A look at some of the planet’s great gatherings, creatures that come together in inconceivable numbers – sometimes in millions, billions, and even trillions. Included are bats and bees, locust and ants, monarch butterflies in Mexico, 17-year cicada hatches, grunion in the Sea of Cortez and carp in the Mississippi River, sardine runs off the coast of South Africa, super flocks of parakeets in the Australian Outback, mayflies on the 4th of July, and even penguins and wildebeest. Some gather to breed or to migrate, some for protection, some simply to keep warm in the cold. But in the process, a kind of super-organism is created in which individual intelligence is superseded by a collective consciousness that shares information and moves with a single purpose for the benefit of all. Check out swarm intelligence, essentially a living embodiment of social media in the natural world.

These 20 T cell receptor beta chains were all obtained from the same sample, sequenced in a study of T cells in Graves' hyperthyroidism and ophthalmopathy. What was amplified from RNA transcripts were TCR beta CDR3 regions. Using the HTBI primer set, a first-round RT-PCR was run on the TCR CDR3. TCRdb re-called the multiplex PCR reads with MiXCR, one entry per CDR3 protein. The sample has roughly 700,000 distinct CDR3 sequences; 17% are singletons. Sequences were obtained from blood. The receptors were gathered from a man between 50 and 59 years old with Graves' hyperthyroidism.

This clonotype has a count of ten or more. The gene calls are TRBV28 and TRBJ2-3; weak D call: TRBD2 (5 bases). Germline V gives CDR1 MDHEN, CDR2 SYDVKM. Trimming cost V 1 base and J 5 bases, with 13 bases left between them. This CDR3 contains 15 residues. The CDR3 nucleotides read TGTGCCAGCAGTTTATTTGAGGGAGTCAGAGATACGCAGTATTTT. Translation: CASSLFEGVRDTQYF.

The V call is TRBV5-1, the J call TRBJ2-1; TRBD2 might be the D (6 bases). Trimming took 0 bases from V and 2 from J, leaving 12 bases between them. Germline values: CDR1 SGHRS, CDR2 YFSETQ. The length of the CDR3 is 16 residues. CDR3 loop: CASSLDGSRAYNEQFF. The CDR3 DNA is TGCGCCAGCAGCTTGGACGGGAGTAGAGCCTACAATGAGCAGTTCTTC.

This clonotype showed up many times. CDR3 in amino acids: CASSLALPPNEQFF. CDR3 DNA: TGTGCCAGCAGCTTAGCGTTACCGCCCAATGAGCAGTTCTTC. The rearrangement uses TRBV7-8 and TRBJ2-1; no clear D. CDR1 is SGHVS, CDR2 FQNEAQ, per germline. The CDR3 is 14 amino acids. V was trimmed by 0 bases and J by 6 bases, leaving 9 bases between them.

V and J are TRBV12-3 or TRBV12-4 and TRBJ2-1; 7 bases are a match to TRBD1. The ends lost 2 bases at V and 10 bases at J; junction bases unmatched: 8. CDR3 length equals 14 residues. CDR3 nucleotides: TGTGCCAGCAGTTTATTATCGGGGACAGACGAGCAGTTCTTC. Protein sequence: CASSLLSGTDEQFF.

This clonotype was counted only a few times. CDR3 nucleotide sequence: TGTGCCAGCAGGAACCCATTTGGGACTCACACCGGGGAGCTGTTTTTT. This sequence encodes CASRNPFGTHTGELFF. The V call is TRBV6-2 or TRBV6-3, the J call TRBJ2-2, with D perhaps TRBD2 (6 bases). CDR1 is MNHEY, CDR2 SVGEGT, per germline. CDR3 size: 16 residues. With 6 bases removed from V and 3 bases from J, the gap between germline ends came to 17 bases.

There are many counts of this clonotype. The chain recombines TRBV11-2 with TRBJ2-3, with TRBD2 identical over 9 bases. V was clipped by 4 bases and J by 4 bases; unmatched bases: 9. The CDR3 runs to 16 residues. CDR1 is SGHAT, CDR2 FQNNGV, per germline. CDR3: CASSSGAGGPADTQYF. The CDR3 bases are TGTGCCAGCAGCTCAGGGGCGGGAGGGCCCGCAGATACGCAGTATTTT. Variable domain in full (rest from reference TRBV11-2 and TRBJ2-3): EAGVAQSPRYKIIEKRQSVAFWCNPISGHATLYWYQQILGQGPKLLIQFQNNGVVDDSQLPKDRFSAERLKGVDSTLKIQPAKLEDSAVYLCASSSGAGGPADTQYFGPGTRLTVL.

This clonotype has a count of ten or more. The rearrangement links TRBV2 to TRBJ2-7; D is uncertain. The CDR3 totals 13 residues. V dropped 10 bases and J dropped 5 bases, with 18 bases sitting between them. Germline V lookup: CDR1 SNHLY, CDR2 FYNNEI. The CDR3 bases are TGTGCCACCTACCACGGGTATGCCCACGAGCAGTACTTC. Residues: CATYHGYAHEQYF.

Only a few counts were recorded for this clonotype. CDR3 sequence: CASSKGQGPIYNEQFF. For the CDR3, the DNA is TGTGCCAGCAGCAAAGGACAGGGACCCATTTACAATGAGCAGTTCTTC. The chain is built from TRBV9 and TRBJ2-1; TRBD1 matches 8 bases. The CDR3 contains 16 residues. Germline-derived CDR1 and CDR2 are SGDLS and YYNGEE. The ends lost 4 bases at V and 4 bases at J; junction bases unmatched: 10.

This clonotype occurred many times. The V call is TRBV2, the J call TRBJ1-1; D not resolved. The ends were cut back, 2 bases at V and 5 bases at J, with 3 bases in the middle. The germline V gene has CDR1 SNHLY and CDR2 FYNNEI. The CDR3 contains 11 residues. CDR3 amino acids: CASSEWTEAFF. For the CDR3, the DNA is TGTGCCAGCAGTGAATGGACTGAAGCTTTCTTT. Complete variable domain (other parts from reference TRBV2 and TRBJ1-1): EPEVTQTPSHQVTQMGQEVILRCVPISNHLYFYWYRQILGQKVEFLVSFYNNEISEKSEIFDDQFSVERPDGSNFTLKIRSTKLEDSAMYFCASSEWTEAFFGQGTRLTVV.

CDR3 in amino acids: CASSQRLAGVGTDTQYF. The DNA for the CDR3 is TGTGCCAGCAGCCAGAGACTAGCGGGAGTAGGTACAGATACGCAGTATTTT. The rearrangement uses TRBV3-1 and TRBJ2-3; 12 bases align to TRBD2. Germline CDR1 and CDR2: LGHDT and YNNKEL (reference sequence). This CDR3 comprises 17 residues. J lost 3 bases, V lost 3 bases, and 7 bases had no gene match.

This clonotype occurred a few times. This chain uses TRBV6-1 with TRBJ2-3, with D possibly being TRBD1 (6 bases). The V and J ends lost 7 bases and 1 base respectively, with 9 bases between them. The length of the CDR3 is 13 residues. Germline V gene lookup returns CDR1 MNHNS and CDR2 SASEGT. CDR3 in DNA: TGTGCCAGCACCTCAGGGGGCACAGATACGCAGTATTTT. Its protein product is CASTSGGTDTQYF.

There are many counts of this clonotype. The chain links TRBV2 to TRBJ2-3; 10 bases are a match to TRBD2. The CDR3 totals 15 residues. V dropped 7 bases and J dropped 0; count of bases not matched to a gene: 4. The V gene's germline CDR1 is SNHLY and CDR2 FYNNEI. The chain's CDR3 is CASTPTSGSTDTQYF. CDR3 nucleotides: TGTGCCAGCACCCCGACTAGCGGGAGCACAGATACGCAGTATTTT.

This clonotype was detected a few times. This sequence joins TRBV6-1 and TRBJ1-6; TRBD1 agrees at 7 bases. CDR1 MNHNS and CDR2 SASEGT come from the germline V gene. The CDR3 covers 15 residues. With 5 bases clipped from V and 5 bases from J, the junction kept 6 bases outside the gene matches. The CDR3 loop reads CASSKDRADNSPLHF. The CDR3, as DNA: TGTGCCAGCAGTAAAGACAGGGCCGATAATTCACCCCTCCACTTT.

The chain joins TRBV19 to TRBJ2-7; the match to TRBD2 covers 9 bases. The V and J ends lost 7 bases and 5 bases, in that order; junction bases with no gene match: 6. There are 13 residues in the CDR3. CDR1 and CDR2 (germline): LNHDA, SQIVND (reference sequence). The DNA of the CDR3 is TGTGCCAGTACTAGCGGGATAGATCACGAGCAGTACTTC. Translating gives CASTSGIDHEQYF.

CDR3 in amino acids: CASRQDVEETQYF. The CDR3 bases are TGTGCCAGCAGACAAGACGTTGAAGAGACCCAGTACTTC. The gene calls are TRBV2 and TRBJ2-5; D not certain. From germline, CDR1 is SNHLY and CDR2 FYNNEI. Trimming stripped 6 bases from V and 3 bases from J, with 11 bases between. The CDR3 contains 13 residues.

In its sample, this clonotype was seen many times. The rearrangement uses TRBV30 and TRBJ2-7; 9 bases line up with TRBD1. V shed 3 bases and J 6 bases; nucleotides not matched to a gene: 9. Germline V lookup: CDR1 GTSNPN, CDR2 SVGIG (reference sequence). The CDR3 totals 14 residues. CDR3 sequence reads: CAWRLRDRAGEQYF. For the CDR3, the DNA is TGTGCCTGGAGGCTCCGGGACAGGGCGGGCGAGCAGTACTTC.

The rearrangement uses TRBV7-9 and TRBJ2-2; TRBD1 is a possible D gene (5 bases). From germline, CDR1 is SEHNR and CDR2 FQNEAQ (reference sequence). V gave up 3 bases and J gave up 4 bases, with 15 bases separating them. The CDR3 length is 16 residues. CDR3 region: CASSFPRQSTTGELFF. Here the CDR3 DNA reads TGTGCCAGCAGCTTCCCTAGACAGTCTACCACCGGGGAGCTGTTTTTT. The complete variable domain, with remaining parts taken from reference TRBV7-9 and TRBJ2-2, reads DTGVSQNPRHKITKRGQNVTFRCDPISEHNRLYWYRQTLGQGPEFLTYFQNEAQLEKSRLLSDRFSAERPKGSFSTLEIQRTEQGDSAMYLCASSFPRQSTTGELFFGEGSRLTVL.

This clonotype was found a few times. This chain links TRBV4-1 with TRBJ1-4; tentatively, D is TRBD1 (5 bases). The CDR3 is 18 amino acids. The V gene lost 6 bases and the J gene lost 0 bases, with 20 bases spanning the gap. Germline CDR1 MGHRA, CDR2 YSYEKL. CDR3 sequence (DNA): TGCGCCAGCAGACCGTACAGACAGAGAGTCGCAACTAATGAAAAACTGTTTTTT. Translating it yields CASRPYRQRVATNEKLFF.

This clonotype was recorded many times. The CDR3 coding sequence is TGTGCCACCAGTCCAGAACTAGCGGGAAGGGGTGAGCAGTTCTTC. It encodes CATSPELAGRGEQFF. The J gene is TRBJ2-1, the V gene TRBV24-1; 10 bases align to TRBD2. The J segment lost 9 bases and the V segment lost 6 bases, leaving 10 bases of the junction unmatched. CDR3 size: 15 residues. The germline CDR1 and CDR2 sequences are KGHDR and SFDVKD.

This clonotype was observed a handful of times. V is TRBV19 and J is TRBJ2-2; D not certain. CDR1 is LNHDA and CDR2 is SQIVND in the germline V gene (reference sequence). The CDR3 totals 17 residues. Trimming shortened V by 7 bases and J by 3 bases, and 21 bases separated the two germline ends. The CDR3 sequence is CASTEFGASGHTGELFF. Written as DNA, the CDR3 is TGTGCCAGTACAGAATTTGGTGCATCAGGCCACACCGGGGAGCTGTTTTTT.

expired88402365247982cove8840The Gathering SwarmsHigh-speed cameras track the spectacle of animals traveling in inconceivable numbers.2014-05-21 20:00:00expired2014-06-20 20:00:00June 20, 2014disabledshow8694A bat night flight over the ShannonThe scene of bats on the hunt at night over the Shannon River in Ireland. 2014-02-26 21:00:00http://www.pbs.org/wnet/nature/files/2014/09/mezzanine_859-480x270.png2365178836cove11657The Last Orangutan Eden Ecologist Chris Morgan visits endangered orangutans in Northern Sumatra. 2015-02-25 01:00:00http://www.pbs.org/wnet/nature/files/2015/02/018-480x270.jpg2365432375cove
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